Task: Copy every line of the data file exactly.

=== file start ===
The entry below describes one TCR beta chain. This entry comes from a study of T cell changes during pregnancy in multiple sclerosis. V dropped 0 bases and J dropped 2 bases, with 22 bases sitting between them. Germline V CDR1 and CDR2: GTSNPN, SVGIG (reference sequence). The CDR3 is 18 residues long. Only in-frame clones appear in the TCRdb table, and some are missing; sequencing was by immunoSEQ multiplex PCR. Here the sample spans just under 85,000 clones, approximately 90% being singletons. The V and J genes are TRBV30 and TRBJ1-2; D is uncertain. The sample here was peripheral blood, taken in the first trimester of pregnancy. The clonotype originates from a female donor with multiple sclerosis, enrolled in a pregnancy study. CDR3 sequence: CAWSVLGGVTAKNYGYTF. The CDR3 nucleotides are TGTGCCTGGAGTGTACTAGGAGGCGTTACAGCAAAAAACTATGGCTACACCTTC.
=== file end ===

The entry below describes one TCR beta chain. This entry comes from a study of T cell changes during pregnancy in multiple sclerosis. V dropped 0 bases and J dropped 2 bases, with 22 bases sitting between them. Germline V CDR1 and CDR2: GTSNPN, SVGIG (reference sequence). The CDR3 is 18 residues long. Only in-frame clones appear in the TCRdb table, and some are missing; sequencing was by immunoSEQ multiplex PCR. Here the sample spans just under 85,000 clones, approximately 90% being singletons. The V and J genes are TRBV30 and TRBJ1-2; D is uncertain. The sample here was peripheral blood, taken in the first trimester of pregnancy. The clonotype originates from a female donor with multiple sclerosis, enrolled in a pregnancy study. CDR3 sequence: CAWSVLGGVTAKNYGYTF. The CDR3 nucleotides are TGTGCCTGGAGTGTACTAGGAGGCGTTACAGCAAAAAACTATGGCTACACCTTC.